Biographies and statements from select featured artists:
Artist Linda Dolack was born in 1949. Dolack’s artwork uses exaggeration and humor
as a means of celebrating contemporary popular culture. She explains, “Since childhood,
I have been fascinated by the way foods are mass marketed and eventually become
the foodstuffs of our communal desire. Through media advertisement, musical jingles,
signage and the artwork of packaging, processed or ‘junk’ foods transform into familiar
comfort foods. Drawn to these ubiquitous foods, it seemed natural for me to investigate
and ultimately celebrate this manipulation.” To create her pieces, Dolack either hand
embroiders or directly applies brightly colored, sparkling glass beads to discarded
food packaging ––creating newly embellished versions of common food items. Dolack’s
work can be found in the collections of the Museum of Fine Arts Boston, Boston,
Massachusetts; the Museum of Arts and Design, New York, New York; and the Corner
Children’s Hospital, Chicago, Illinois.
Born in 1954 in Albuquerque, New Mexico, Christina Eustace began making jewelry
as a young child. Eustace’s first creations were tiny shot balls that were then melted and
used as decorative elements. She often experimented with creating her own jewelry while
her parents were out selling adornment they had made. Eustace went to the University
of New Mexico and studied fine arts, taking a range of different classes such as painting,
ceramics, and jewelry. With a mother of Cochiti Pueblo descent and a Zuni father, Eustace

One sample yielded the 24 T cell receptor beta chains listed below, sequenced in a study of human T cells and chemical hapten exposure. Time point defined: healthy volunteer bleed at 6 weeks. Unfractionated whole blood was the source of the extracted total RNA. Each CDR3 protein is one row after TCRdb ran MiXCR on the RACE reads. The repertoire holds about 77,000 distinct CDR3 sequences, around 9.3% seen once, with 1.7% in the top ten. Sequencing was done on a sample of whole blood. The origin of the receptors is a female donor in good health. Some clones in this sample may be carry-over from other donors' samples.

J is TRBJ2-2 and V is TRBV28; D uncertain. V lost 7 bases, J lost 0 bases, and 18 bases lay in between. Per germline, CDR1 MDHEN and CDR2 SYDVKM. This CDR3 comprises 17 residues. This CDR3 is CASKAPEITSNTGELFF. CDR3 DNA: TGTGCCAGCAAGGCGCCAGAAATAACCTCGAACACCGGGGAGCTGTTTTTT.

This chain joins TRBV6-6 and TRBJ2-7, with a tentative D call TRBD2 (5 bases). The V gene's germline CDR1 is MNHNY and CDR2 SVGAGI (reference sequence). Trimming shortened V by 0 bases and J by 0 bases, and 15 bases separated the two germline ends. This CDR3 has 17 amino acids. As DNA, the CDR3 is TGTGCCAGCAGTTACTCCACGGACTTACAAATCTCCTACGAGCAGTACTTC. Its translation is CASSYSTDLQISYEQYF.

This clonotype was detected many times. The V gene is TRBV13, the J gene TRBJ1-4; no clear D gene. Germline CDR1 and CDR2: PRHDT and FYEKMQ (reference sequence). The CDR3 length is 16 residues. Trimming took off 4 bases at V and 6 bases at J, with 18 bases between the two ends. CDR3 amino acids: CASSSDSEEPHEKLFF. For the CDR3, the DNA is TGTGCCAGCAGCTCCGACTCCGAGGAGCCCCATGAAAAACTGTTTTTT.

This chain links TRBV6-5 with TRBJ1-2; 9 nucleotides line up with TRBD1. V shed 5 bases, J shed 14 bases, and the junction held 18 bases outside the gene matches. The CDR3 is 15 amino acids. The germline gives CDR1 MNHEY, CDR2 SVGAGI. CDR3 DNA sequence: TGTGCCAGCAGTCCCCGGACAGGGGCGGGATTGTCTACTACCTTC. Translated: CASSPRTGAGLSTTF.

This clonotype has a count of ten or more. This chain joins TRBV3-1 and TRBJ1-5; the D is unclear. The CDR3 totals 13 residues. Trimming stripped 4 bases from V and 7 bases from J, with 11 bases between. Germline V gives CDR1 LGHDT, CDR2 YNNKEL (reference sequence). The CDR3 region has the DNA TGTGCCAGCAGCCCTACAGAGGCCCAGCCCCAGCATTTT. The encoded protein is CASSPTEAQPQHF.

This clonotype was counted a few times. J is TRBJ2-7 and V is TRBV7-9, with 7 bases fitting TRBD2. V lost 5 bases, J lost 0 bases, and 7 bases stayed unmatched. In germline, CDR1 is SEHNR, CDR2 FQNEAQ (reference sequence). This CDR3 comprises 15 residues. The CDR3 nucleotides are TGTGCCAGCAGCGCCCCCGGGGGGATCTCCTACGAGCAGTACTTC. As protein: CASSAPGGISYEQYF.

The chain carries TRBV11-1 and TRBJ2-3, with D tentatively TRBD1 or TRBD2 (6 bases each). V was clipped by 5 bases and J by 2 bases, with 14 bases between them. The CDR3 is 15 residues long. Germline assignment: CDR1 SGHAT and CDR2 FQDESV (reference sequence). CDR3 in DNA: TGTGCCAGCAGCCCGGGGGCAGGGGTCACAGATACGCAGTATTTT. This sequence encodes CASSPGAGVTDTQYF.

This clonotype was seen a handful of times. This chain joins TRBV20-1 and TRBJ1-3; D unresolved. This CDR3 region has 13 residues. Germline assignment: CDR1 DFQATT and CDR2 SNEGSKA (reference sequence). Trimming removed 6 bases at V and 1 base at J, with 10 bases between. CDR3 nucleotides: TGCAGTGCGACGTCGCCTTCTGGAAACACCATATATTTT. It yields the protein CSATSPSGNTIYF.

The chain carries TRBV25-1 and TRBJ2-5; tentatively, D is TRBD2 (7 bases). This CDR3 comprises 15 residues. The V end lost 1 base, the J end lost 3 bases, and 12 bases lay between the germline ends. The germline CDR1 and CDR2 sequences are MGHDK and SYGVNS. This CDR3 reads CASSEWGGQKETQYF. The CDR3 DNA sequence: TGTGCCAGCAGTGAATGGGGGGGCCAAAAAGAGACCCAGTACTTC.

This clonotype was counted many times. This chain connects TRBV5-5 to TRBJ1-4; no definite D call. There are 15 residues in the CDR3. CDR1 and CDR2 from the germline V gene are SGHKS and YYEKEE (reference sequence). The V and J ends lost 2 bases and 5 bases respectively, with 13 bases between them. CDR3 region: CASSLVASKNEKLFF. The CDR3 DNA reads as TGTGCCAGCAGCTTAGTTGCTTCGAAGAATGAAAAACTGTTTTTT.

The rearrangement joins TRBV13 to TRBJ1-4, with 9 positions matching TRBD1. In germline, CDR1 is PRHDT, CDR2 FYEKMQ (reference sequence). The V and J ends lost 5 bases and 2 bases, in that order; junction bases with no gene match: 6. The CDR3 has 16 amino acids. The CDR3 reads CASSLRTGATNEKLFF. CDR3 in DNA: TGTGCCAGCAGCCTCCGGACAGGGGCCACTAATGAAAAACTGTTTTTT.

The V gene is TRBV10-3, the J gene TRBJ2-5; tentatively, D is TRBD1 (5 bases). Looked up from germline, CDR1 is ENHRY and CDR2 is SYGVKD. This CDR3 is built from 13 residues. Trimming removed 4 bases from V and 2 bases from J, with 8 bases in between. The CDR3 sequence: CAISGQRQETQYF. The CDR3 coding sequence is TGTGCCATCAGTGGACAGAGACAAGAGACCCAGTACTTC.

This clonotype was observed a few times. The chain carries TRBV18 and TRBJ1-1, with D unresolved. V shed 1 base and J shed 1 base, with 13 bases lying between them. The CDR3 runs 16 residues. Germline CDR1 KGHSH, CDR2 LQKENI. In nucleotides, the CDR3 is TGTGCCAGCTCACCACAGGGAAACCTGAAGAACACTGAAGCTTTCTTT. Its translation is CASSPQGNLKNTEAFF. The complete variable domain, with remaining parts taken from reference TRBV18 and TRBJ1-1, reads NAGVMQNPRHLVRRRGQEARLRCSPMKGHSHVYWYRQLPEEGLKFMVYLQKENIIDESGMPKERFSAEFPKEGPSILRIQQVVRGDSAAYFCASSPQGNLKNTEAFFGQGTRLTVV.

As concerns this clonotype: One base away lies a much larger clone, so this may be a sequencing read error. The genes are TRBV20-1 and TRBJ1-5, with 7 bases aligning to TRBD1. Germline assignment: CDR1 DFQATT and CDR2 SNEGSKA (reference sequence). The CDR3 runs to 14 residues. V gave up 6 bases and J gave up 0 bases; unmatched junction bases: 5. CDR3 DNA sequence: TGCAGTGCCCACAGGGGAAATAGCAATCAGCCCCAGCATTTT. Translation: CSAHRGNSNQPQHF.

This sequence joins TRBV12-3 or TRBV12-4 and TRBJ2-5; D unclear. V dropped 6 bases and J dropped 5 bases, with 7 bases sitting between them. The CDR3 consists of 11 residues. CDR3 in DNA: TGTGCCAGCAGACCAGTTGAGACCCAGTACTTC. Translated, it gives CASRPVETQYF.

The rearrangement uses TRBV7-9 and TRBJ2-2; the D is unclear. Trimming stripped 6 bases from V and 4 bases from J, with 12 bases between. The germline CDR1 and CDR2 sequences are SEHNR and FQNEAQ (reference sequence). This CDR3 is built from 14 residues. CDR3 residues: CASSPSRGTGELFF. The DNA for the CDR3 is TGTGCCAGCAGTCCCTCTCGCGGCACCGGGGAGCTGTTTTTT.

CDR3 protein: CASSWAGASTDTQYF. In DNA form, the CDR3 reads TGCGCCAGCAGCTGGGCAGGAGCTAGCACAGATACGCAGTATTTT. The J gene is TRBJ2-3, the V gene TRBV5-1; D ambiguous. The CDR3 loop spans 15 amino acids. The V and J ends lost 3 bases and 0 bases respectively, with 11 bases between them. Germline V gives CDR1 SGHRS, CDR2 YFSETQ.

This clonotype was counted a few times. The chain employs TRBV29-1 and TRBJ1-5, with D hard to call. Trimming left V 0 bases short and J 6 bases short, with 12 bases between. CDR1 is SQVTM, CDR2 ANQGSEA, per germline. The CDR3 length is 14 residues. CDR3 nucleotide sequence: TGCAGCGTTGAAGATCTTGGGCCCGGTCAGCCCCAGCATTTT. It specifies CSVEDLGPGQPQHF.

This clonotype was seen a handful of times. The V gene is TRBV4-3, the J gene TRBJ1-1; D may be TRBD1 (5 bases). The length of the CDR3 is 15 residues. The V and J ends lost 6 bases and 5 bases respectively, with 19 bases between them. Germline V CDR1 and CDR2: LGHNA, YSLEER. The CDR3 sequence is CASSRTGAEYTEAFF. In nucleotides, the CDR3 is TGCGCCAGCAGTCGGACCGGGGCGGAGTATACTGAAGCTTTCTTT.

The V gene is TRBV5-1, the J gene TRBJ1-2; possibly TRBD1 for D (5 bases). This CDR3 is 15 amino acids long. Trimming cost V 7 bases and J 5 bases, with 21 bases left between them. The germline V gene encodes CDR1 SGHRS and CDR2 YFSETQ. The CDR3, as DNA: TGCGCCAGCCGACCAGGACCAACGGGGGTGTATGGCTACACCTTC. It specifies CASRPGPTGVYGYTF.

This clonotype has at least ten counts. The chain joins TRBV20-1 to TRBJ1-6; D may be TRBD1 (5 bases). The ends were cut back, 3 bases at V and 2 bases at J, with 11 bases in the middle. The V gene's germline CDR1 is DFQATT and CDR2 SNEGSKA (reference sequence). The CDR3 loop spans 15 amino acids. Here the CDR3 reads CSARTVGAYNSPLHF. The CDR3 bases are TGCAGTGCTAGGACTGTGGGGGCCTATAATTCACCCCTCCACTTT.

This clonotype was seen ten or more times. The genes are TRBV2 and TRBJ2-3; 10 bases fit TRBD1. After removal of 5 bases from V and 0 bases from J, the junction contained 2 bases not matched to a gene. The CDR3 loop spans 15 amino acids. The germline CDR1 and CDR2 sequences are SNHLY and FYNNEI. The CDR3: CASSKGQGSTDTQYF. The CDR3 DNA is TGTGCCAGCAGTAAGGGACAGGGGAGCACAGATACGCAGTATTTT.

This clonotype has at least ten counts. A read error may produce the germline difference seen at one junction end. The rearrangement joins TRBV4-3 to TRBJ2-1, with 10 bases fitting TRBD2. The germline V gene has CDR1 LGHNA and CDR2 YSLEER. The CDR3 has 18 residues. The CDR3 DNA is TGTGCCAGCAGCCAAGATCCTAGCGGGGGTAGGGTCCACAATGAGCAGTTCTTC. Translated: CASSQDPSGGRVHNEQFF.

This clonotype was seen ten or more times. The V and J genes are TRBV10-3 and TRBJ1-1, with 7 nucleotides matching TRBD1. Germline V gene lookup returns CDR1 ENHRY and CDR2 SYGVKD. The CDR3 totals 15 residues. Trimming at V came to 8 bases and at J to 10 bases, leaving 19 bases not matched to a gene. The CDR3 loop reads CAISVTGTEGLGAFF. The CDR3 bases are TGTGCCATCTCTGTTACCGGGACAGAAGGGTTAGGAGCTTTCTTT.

draws on her native heritage. Often, her work is based on ancient petroglyphs. The piece
currently on display has several elements of known petroglyphs—such as Kokopelli,
the flute player associated with fertility; the Zuni Bear symbolizing good health; and
the straight arrows symbolizing protection. Eustace’s work can be found throughout
the US and in the British Museum in London, England. She has received awards from
the Santa Fe Indian Market, Santa Fe, New Mexico; the Museum of Indian Arts and
Culture in Santa Fe, New Mexico; and the Denver Art Museum, Denver, Colorado.
Jan Huling was born in 1953 in Chicago, Illinois, but was raised in St. Louis, Missouri.
Huling began to focus on art later in life, following a career as a successful product
designer. To put it simply, she beads and embellishes forms, often dolls or animals.
Her goal is to transform the everyday into, in her words, “spectacular, meaningful,
hypnotic works of art.” To create patterns, Huling strings glass seed beads and lays them
onto a form in a line of glue. When the beads are correctly positioned, she slides out the
thread. Huling designs spontaneously; rather than planning how her design should look,
she allows each one to grow as a meditation on color, form, pattern, and texture. Huling
has garnered numerous awards and honors, including Category Winner, Sculptural Works
at Fiber Art Now’s Excellence in Fibers IV juried exhibition; an artist residency at 360
Xochi Quetzal, Lake Chapala, Mexico; and a fellowship from the New Jersey State Council